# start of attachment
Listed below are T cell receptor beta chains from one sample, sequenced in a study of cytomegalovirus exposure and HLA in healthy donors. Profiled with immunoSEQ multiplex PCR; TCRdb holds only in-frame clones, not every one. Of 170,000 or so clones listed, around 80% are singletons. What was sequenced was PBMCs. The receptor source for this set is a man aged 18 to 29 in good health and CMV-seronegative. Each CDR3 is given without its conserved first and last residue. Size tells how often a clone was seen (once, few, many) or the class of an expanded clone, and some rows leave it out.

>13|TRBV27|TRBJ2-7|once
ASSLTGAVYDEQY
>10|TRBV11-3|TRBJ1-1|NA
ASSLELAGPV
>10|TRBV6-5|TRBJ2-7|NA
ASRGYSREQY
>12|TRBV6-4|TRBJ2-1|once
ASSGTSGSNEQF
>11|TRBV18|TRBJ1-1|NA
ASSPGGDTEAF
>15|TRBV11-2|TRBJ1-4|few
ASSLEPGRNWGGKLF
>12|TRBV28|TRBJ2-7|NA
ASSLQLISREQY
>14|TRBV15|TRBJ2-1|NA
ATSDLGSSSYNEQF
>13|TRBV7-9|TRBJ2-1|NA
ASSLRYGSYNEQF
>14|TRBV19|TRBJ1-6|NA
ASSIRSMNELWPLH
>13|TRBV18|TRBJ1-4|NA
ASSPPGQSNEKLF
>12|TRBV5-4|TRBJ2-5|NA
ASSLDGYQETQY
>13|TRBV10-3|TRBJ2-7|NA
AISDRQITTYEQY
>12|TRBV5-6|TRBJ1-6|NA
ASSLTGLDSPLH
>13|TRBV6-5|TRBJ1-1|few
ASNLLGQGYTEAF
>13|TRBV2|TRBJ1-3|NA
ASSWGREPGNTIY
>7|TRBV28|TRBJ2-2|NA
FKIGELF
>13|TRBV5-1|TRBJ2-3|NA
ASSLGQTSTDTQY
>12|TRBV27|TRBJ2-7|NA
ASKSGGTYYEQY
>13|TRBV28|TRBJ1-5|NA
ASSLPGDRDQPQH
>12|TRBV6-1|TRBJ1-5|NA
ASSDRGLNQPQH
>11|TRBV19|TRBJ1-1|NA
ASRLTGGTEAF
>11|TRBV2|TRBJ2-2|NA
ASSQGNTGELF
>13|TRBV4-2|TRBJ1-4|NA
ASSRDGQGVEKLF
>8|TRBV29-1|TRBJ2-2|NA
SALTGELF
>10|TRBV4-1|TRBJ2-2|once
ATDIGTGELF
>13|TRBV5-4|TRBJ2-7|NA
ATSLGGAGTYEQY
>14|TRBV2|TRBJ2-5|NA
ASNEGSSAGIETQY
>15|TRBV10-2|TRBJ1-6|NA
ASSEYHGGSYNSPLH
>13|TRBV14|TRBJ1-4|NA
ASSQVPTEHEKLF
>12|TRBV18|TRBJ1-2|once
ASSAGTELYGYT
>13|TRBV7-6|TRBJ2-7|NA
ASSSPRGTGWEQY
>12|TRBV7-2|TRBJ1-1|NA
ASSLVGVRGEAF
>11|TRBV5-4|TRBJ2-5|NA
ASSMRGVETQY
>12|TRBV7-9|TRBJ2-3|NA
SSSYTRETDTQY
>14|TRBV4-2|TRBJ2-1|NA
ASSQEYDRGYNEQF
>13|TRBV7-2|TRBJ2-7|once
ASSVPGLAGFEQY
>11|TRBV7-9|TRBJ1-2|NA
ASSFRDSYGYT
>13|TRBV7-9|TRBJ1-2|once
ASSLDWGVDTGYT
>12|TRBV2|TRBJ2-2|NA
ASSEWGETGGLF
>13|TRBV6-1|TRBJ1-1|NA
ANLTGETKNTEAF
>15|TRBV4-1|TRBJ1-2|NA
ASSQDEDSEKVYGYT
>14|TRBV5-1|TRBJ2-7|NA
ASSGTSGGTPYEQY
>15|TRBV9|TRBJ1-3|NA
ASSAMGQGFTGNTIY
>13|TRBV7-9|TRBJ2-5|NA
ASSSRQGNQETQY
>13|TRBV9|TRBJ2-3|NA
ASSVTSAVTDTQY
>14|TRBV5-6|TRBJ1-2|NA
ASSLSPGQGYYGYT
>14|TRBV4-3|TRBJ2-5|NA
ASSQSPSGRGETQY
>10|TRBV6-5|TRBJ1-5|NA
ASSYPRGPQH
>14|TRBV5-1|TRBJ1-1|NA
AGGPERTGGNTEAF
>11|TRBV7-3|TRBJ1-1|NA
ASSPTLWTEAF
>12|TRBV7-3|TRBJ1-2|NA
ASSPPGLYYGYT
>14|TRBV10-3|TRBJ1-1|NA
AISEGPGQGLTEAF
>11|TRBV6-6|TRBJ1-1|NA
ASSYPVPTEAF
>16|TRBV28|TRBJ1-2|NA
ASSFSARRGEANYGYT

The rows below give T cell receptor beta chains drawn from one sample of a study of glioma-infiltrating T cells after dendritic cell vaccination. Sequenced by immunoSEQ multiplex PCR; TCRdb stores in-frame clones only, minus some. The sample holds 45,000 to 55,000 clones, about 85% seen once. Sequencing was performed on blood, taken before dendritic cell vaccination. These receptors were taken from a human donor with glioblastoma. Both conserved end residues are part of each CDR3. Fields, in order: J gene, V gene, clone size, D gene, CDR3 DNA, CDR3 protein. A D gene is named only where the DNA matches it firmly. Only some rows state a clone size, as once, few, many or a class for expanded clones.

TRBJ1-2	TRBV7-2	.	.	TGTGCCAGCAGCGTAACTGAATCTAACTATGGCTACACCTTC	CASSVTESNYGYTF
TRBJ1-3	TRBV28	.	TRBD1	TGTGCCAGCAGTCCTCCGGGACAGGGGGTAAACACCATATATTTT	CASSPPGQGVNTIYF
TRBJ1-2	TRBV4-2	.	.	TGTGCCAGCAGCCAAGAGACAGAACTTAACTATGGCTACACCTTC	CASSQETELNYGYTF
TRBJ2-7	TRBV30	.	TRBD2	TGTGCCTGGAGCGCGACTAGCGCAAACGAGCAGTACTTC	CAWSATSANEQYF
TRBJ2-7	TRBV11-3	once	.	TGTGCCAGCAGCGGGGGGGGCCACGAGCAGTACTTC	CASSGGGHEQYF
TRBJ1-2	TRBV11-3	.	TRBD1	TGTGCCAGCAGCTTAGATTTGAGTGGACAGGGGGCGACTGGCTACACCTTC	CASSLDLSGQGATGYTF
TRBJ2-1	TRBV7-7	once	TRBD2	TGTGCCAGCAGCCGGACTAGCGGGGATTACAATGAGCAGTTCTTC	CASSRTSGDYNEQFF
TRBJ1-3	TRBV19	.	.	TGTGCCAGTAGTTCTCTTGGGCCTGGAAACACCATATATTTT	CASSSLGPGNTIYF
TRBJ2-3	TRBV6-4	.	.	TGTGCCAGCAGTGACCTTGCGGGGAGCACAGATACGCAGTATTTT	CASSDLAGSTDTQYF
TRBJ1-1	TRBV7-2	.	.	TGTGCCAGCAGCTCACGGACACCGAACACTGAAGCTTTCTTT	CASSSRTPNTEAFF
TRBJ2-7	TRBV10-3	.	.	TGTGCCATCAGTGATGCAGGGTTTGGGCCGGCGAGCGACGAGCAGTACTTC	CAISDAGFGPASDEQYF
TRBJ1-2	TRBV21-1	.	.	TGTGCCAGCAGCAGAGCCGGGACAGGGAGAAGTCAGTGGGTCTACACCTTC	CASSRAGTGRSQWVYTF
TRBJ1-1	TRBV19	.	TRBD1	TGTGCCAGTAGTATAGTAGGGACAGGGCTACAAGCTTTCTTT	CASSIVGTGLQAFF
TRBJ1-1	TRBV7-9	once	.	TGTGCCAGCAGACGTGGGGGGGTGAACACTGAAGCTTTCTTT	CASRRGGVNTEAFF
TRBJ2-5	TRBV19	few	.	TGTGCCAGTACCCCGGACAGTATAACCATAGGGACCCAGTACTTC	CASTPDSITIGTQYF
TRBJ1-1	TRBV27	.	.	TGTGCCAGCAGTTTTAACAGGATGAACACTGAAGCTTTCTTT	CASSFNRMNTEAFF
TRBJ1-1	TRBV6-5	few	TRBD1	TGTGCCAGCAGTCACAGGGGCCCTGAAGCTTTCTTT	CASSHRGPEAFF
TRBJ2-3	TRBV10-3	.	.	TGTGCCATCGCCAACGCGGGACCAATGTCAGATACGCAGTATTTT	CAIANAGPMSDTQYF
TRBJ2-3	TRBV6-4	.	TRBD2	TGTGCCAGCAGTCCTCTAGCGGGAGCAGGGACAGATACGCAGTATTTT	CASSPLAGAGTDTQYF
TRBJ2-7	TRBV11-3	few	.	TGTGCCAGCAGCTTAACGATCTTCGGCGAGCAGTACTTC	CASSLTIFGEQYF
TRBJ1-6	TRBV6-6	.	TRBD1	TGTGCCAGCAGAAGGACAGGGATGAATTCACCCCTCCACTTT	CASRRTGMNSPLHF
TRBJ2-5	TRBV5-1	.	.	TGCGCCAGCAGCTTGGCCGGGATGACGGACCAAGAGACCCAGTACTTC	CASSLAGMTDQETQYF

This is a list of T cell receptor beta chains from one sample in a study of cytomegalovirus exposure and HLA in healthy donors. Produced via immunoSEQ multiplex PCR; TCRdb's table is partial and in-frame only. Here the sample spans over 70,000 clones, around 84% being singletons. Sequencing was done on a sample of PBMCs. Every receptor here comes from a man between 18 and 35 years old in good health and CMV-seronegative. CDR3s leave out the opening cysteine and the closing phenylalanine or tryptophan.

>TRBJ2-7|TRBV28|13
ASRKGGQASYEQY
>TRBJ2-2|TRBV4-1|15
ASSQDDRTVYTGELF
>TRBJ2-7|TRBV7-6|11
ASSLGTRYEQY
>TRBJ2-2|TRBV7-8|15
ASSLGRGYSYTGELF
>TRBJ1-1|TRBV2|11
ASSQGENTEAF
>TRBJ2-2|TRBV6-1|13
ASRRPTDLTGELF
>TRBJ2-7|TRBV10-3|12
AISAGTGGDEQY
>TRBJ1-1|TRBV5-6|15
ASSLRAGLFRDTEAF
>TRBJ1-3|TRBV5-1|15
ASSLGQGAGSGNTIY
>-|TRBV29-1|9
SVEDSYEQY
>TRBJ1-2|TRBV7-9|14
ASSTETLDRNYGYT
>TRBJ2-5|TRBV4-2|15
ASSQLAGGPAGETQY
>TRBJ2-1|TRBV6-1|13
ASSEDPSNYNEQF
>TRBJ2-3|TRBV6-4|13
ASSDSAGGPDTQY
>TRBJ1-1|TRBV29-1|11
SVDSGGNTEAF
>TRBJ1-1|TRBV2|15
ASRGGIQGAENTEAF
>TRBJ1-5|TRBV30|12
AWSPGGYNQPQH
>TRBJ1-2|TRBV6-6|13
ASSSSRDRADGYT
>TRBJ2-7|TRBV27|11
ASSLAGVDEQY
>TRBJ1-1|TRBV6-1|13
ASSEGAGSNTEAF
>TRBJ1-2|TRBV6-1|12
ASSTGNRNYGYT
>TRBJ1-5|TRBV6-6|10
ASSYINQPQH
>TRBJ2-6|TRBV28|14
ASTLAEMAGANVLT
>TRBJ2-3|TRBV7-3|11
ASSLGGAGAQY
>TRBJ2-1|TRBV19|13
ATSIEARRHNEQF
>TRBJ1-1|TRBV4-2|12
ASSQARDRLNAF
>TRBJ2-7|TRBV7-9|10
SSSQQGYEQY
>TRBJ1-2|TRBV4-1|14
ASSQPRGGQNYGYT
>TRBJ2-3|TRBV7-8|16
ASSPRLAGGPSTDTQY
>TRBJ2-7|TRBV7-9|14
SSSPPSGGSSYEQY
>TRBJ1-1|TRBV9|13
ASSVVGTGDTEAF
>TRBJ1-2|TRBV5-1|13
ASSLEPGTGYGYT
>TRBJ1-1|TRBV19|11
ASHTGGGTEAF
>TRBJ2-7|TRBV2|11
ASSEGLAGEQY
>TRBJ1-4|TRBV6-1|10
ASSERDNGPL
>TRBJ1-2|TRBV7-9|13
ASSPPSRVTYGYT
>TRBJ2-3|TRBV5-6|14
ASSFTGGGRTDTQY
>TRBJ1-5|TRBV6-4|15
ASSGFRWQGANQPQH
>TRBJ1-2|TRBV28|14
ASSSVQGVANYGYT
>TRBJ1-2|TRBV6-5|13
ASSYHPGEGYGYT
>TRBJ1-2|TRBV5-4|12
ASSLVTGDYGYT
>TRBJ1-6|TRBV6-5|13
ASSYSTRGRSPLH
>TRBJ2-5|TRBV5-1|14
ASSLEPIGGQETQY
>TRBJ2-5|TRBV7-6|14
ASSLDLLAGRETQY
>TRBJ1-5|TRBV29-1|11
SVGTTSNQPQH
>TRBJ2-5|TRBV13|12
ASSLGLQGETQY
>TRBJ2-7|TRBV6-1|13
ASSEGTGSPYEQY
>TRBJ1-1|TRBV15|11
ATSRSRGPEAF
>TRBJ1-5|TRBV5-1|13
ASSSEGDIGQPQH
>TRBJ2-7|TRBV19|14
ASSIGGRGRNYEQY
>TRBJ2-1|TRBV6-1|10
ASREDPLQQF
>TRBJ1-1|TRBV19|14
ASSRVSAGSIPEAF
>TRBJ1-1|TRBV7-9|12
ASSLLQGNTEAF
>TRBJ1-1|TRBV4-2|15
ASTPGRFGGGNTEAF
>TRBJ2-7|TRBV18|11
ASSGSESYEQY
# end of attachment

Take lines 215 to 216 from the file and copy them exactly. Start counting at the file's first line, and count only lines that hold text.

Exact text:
ASSYHPGEGYGYT
>TRBJ1-2|TRBV5-4|12